(491c) Numerical Investigation of the Kinetics of Methane Dry Reforming at Low Temperature | AIChE

(491c) Numerical Investigation of the Kinetics of Methane Dry Reforming at Low Temperature


Wang, H. - Presenter, University of California Irvine
Kim, S., University of California, Irvine
Sasmaz, E., University of California, Irvine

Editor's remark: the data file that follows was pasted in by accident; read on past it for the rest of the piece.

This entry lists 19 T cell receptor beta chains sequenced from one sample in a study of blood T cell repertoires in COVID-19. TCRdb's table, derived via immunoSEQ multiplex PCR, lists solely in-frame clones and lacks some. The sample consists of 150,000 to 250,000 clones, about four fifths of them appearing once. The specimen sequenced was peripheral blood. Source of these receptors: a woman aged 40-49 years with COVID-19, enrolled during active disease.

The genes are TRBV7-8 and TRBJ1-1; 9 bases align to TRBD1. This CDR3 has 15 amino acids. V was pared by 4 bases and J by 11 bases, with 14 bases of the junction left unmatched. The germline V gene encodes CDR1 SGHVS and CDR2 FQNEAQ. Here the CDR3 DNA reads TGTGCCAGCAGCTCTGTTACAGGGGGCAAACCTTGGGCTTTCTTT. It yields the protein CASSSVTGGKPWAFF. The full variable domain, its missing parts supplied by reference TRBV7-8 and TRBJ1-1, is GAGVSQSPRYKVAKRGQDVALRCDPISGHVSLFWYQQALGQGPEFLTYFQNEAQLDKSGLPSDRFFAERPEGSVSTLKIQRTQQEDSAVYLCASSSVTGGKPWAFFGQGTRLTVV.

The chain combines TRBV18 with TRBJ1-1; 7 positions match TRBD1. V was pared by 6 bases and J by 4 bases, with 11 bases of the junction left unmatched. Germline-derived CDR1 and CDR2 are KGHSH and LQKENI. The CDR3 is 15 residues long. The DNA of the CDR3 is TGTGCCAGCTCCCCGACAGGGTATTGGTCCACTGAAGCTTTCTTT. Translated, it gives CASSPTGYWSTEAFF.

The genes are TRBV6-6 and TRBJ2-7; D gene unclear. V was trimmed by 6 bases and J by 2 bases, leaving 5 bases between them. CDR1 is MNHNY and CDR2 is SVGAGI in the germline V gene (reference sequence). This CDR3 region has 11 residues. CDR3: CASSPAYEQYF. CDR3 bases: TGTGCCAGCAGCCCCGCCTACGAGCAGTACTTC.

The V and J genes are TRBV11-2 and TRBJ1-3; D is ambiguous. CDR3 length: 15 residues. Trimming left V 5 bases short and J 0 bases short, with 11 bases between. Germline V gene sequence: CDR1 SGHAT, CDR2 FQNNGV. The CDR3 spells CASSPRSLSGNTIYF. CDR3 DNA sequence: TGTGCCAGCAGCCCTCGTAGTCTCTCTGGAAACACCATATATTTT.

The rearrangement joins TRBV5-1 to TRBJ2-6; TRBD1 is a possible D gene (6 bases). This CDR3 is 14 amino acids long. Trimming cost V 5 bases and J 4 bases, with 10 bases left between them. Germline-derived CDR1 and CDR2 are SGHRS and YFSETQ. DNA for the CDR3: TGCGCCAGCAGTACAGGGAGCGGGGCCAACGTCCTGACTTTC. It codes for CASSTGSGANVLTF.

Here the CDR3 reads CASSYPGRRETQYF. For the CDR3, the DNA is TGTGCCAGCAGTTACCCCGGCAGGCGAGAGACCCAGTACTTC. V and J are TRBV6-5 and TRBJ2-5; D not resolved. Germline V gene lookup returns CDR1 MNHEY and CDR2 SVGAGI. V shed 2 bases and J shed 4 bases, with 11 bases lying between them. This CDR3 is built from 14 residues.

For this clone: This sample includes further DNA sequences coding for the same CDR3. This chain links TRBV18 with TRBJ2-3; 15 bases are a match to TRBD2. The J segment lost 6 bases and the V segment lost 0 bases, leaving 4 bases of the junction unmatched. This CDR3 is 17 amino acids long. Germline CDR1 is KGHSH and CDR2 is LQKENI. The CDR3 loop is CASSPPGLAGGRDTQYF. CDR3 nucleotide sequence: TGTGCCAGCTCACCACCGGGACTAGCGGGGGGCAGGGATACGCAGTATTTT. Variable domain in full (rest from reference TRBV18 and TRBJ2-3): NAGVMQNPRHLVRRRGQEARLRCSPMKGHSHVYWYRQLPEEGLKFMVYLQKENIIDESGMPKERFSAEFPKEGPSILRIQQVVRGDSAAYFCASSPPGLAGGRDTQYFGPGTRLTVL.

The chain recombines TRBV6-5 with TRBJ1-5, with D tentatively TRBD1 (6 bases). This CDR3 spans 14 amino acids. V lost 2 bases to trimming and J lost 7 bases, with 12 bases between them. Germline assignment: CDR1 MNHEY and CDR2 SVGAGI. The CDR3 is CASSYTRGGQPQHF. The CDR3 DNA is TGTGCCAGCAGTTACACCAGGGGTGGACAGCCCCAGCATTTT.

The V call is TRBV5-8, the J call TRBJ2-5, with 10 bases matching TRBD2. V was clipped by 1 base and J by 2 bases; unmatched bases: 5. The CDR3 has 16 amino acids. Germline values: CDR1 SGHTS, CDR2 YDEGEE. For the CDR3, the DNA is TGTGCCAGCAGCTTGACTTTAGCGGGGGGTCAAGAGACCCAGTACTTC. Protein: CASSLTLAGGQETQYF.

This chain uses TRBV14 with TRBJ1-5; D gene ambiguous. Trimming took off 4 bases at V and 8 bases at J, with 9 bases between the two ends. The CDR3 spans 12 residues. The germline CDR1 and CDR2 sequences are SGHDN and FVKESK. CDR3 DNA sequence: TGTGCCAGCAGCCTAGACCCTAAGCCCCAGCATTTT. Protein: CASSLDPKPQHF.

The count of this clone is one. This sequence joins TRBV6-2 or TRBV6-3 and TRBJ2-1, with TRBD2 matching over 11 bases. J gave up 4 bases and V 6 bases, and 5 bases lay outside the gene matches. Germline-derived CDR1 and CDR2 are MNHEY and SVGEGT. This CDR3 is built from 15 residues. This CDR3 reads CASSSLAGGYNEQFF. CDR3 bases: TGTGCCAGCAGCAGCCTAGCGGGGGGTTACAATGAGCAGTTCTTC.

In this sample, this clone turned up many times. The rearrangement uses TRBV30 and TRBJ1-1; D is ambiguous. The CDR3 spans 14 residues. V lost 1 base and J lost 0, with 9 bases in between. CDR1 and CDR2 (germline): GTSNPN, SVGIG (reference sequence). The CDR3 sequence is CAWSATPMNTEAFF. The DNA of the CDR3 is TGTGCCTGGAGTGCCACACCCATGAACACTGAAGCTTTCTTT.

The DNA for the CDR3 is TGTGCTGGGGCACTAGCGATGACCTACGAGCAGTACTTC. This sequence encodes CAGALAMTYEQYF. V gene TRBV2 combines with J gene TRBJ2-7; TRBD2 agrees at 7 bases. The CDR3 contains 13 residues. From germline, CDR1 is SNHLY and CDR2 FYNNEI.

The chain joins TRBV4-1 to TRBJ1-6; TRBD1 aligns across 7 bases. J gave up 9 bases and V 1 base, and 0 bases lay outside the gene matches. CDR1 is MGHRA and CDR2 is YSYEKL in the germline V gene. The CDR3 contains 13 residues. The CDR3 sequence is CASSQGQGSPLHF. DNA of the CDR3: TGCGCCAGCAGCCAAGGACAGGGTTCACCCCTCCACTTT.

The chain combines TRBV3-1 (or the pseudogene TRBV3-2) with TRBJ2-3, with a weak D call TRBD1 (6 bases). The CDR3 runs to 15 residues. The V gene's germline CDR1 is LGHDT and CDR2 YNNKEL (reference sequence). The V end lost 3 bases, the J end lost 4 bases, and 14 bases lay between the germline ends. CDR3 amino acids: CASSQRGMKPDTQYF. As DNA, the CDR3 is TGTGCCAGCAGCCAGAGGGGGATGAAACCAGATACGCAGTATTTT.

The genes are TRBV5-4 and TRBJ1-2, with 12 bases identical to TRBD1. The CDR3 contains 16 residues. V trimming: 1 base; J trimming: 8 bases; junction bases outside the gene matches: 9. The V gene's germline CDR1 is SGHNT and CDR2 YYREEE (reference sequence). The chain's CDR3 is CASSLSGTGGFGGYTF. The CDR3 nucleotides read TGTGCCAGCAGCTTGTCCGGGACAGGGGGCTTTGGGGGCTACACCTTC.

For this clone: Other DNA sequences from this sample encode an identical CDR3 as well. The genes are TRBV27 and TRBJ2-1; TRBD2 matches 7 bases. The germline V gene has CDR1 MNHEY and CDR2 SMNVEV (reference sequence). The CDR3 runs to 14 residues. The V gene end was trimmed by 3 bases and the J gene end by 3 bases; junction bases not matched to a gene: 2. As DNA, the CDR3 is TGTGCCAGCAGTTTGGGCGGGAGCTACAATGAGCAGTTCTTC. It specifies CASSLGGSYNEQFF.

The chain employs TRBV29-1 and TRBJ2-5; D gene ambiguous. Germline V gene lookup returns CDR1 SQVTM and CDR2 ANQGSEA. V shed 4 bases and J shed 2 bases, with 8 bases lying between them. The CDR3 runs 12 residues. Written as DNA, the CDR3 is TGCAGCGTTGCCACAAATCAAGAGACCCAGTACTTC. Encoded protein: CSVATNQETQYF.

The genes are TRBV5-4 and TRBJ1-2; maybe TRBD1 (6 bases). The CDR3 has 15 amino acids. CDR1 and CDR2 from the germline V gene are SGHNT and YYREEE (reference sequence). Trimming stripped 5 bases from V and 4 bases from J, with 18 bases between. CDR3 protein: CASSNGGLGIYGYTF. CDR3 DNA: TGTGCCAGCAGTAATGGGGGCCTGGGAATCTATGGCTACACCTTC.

Dry reforming of methane (DRM) over Ni-based supported catalysts at relatively low temperature (500°C-700°C) has been widely studied owing to the low cost and abundant of Ni. To increase the activity and stability of the catalysts, many groups have focused on modifying Ni-based catalysts with small amount of noble metals. Recent studies reported the effect of morphology on the activity of the yolk-shell structured catalysts under DRM, suggesting the possible solution to maintaining high catalysts performance under low temperature by tuning the catalyst structure. However, the reaction mechanisms of the DRM over the yolk-shell catalyst remain unclear. Here, we studied the reaction kinetics by proposing detailed elementary reaction mechanisms of DRM over NiCe@SiO2 multi-yolk-shell nanotube catalyst. We investigated the formation of 12 surface species, and simulated the kinetics of 17 elementary steps of DRM, reverse water-gas shift, methane decomposition, and carbon gasification in a fixed-bed reactor using COMSOL Multiphysics®. The result shows CO2 and CH4 conversion of 14% and 8.1%, respectively, and the CO yield of 10% at the initial stage of the reaction. This matches well with the experiments. The model also shows that the adsorption of CO2 and CH4 can be determined as the rate limiting steps, which is consistent with the widely accepted Langmuir-Hinshelwood mechanism. The surface dissociation of CH3*, CH2*, and CH* are fast, compared with the adsorption of CH4, which improve the production of H2 by pushing the equilibrium of CH4 decomposition to the forward direction. The dissociative adsorption of CO2 and the production of CO* have a significant effect on CO production. Our model suggests O* is the primary deactivating surface species in the process, likely by occupying oxygen vacancies in the catalyst structure. Insights drawn from this work can lead to the design of high-performance DRM catalysts.